'The worst thing you could do:' search and rescue manager warns against risky river rafting
Rescue of a child and several adults on Campbell River this week is cautionary tale
The manager of the Campbell River Search and Rescue team has a warning for anyone thinking of roping several rafts and tubes together for a float down the river with friends: Don't.
Grant Cromer was part of a rescue team called to a fast-moving section of the Campbell River on Vancouver Island Tuesday when a large group of rafters got themselves into trouble, leaving a small child stranded alone in one of the rafts.
"Several of the rafts and tubes had been lashed together with some rope," said Cromer. "Two of those rafts got wrapped around the bridge pilings on the Campbell River."
The SAR manager said that many of the adults in the 16-person group were dumped from the rafts or separated from the small vessel with the child in it.
That left the girl, who is about three years old by Cromer's estimate, helpless in the river.
Cromer said one SAR member went into the river and managed to cut the rafts free of the piling. They then floated down river to a spot where other rescuers were able to bring the rafts — along with the girl — safely to shore.
"There was a point where the raft was kind of bucketing in the rapids and taking on a little bit water, which did give us some concern," he said, adding that the girl appeared to be the only one in the group wearing a personal flotation device.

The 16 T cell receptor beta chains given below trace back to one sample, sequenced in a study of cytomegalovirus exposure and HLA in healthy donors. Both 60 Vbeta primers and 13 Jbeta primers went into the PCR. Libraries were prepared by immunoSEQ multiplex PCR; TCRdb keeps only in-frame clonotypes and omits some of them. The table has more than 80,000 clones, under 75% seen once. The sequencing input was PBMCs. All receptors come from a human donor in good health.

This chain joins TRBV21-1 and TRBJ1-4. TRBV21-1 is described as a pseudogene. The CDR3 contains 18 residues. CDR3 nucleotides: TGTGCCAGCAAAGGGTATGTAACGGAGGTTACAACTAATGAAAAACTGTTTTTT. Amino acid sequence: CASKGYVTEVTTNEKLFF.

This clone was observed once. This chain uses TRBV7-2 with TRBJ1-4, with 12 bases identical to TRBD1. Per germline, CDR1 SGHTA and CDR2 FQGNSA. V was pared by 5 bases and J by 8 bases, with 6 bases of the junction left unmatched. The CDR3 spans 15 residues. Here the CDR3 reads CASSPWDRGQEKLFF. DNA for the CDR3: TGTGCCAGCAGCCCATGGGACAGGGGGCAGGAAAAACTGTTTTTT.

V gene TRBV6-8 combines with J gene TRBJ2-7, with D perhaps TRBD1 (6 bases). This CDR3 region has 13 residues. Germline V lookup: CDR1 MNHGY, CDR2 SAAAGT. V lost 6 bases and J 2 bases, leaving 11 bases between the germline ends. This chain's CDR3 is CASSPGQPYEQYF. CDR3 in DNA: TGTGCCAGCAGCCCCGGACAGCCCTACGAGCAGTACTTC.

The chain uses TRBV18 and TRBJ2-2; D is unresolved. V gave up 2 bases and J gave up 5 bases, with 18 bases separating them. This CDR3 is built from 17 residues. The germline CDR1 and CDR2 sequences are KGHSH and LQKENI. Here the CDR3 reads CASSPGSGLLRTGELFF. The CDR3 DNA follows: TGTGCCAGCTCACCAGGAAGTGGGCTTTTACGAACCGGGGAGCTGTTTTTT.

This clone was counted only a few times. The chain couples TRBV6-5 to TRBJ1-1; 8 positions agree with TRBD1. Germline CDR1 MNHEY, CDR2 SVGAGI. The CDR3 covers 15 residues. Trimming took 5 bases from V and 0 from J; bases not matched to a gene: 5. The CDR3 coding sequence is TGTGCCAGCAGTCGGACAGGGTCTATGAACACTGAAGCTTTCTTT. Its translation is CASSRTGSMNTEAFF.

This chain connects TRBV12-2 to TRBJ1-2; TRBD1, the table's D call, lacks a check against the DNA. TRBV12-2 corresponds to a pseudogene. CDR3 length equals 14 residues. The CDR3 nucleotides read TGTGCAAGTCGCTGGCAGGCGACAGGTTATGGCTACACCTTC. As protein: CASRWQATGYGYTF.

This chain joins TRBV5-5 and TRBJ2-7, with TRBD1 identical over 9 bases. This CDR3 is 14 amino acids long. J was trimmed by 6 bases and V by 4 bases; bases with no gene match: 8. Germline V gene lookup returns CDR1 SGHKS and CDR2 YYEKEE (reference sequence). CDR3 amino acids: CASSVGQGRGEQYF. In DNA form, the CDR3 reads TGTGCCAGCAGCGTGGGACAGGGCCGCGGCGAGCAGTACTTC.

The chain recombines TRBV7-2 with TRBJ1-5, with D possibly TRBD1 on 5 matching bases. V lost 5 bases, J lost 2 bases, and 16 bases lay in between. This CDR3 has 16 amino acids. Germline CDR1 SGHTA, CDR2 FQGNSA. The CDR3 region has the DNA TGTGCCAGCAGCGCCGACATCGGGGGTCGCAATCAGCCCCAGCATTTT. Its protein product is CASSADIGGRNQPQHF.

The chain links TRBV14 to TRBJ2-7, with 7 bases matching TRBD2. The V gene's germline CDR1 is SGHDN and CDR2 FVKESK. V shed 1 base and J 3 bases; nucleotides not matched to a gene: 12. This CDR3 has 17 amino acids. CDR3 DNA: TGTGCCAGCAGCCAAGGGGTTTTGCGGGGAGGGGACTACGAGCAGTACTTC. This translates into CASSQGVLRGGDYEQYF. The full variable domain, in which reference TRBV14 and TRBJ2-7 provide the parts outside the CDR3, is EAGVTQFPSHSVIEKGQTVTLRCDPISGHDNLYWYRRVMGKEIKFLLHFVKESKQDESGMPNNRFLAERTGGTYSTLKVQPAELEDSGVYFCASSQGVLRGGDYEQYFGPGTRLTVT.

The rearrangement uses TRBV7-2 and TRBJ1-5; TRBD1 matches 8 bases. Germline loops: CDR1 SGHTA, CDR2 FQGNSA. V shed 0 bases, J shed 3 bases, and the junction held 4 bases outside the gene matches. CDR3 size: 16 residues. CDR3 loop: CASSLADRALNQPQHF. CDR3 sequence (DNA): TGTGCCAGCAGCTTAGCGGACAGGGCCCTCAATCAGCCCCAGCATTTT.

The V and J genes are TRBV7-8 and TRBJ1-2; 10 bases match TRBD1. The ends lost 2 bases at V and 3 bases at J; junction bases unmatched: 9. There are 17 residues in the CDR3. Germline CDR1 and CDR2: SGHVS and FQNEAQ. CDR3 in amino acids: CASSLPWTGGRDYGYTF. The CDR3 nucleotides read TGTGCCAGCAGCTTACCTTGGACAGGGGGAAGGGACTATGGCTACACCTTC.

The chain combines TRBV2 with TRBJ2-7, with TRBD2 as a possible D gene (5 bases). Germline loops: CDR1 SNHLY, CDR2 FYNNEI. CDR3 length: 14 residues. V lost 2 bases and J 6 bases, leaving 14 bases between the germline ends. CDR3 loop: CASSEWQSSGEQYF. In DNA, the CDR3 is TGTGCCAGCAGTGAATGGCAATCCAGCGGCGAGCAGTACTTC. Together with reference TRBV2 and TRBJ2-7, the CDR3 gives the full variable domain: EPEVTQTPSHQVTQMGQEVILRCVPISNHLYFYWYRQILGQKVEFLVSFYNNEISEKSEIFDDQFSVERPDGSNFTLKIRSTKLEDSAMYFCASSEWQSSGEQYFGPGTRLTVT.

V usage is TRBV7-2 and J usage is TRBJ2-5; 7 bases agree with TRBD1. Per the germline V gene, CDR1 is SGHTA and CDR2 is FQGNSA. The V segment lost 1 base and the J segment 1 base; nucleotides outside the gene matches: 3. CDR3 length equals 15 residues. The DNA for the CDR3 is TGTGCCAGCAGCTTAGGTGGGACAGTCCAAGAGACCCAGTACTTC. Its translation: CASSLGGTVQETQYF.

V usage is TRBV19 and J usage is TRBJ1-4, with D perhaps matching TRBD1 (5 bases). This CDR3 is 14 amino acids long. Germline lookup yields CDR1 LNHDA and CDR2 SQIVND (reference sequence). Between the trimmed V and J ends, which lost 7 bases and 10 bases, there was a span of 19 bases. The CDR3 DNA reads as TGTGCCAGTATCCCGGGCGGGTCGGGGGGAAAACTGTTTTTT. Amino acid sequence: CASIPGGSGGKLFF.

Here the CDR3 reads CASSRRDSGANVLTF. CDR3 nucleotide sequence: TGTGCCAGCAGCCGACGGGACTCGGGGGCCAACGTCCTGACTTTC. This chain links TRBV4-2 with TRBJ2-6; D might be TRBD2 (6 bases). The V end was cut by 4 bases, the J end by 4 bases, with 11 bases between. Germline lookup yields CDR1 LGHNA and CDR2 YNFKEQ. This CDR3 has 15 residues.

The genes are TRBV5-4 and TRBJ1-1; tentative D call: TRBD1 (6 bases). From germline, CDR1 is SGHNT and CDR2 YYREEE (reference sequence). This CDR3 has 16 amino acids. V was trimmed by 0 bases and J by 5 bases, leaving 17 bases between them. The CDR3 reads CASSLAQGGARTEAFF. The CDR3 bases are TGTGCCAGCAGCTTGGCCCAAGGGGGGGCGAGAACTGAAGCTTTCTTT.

Many in the group had managed to get themselves to shore before rescuers arrived, but as many as seven people, including the child had to be rescued.
After the ordeal, everyone safely made it out of the water without injury.
But for Cromer, the incident is a reminder that rivers, even if they seem tame, aren't to be tangled with, and people should avoid them in favour of beaches and lakes.
If people want to float down the river, he said some basic steps will help reduce the risk of a dangerous emergency.
"I guess the big takeaway is never tie two rafts or tubes together. We see that a lot in the summer," said Cromer. This increases the risk of a snag, or one raft upsetting the others.
"They think there's strength in numbers, but in actuality it's the worst thing you could do."
Beyond that, he said people should wear life jackets and even helmets.
"I know that sounds extreme, but that's what our rescuers wear when they go into the water," he said.
With files from On The Island.